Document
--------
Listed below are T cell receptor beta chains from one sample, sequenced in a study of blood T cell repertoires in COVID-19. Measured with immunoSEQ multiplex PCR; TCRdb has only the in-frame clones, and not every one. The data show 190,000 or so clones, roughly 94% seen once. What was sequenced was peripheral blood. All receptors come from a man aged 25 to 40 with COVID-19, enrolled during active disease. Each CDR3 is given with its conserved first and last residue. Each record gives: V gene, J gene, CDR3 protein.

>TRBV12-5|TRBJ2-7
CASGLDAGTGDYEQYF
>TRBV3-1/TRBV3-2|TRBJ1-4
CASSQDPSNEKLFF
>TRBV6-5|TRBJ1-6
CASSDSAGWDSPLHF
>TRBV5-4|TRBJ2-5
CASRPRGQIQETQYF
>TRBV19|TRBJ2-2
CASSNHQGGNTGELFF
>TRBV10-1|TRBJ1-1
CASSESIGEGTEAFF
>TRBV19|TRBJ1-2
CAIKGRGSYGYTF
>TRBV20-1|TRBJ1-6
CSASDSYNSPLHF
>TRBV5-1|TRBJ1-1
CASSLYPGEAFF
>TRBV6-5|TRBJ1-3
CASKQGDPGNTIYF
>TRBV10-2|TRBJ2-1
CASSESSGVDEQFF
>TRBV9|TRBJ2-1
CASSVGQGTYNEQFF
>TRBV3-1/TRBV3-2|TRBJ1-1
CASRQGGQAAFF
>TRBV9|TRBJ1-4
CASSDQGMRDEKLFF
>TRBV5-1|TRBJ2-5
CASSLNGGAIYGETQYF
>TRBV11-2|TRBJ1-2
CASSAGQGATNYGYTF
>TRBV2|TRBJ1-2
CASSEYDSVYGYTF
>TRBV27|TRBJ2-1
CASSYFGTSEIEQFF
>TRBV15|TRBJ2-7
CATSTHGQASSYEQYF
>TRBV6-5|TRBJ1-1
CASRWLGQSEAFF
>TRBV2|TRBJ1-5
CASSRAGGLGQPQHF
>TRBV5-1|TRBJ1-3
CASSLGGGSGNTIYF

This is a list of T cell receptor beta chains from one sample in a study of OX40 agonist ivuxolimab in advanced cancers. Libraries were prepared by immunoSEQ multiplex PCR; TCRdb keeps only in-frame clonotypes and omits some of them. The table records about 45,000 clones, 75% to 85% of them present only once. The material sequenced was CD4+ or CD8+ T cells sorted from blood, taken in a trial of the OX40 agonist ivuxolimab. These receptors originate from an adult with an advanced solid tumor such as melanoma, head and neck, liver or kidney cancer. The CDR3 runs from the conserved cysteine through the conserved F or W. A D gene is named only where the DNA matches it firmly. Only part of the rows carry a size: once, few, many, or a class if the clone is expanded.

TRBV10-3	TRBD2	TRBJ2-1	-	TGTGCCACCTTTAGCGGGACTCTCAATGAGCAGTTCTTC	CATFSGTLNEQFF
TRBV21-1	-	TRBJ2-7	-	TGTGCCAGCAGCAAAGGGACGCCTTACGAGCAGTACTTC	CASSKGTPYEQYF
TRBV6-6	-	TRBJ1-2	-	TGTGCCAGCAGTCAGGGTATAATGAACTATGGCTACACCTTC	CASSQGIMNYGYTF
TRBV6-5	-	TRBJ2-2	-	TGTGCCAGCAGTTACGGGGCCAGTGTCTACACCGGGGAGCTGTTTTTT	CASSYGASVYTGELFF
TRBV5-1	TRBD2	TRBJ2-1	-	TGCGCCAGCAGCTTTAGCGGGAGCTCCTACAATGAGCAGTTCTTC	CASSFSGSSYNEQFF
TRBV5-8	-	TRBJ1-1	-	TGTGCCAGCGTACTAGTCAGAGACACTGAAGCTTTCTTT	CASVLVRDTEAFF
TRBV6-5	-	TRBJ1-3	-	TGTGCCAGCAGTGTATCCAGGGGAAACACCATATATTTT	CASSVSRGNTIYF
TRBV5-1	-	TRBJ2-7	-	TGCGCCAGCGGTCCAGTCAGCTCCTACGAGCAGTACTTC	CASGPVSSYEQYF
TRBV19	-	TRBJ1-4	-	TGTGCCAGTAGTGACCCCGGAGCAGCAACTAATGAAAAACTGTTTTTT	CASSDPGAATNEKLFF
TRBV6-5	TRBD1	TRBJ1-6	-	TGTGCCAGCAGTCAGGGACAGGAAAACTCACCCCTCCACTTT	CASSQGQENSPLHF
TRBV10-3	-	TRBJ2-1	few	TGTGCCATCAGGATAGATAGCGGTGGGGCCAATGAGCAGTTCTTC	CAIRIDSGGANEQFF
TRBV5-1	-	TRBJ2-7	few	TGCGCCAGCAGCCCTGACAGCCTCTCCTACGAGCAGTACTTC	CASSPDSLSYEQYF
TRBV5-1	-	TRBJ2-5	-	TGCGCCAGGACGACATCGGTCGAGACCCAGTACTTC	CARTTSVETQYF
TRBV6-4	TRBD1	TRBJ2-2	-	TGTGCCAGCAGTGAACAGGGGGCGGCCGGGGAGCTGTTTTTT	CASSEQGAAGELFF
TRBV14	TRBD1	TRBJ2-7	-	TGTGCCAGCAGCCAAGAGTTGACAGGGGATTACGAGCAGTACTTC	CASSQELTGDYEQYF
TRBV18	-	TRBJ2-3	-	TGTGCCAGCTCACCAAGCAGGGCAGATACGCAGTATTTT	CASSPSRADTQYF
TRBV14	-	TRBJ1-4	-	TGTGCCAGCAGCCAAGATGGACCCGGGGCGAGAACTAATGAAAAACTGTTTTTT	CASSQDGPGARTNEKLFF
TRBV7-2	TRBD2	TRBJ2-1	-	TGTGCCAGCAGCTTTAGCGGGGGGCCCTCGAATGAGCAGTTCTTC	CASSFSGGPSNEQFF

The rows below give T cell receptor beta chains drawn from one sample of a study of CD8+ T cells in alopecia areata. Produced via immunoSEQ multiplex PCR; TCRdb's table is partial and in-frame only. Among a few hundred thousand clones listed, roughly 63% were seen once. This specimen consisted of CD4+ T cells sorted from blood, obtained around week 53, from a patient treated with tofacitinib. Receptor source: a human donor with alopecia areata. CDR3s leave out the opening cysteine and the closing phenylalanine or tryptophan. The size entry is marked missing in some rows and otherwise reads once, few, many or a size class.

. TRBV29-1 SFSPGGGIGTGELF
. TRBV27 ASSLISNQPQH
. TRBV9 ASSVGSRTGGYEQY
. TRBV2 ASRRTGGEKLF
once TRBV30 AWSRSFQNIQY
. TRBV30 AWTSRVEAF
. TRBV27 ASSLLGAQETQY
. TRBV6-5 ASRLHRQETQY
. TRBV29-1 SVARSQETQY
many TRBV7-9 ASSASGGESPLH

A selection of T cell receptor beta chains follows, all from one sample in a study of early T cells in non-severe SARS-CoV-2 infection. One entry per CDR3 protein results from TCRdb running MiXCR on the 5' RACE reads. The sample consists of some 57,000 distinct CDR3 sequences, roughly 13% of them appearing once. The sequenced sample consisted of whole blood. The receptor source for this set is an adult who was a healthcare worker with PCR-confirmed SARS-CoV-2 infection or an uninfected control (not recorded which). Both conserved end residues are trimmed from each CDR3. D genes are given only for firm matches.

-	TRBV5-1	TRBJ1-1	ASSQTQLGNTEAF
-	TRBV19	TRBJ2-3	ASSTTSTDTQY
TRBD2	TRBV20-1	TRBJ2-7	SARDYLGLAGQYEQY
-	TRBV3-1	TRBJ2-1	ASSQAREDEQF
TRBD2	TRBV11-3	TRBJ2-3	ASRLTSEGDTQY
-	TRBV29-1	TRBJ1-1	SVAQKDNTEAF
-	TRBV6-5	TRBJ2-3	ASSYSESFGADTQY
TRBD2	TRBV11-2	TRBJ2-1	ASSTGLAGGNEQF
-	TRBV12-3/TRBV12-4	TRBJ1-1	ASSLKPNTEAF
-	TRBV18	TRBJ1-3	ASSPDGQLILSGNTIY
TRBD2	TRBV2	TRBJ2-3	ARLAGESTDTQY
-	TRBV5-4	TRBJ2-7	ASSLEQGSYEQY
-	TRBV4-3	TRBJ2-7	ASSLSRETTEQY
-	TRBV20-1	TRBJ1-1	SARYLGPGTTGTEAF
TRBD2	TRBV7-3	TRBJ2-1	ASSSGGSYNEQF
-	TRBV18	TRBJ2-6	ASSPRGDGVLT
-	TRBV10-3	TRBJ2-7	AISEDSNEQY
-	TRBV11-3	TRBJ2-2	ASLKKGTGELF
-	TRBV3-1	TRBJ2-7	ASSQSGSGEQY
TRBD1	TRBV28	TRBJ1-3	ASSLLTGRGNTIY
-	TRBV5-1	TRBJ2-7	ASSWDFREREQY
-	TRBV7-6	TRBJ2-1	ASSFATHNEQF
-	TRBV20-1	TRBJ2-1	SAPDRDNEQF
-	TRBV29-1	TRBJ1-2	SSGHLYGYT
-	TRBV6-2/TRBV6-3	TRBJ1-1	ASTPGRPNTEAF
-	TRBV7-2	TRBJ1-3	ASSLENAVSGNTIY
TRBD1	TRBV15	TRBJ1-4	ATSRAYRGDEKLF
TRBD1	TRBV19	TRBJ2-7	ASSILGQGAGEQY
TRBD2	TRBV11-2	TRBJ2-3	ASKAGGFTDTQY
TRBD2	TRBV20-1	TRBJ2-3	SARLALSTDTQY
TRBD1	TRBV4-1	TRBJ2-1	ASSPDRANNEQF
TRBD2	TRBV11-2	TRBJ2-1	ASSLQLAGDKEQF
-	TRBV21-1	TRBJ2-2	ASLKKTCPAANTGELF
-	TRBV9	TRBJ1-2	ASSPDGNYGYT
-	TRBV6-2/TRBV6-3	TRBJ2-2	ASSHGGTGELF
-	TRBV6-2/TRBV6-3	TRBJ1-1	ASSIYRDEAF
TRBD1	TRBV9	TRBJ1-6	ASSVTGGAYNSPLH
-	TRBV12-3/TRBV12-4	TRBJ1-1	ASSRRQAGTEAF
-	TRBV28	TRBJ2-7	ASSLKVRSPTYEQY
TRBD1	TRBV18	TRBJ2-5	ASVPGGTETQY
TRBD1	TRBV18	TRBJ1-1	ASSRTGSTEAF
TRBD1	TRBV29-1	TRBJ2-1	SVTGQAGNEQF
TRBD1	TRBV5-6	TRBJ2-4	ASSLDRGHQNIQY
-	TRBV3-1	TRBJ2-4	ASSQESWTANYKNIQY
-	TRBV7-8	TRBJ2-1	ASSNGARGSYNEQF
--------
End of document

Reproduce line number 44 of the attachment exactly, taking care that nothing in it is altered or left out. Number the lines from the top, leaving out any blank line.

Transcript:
>TRBV5-1|TRBJ1-3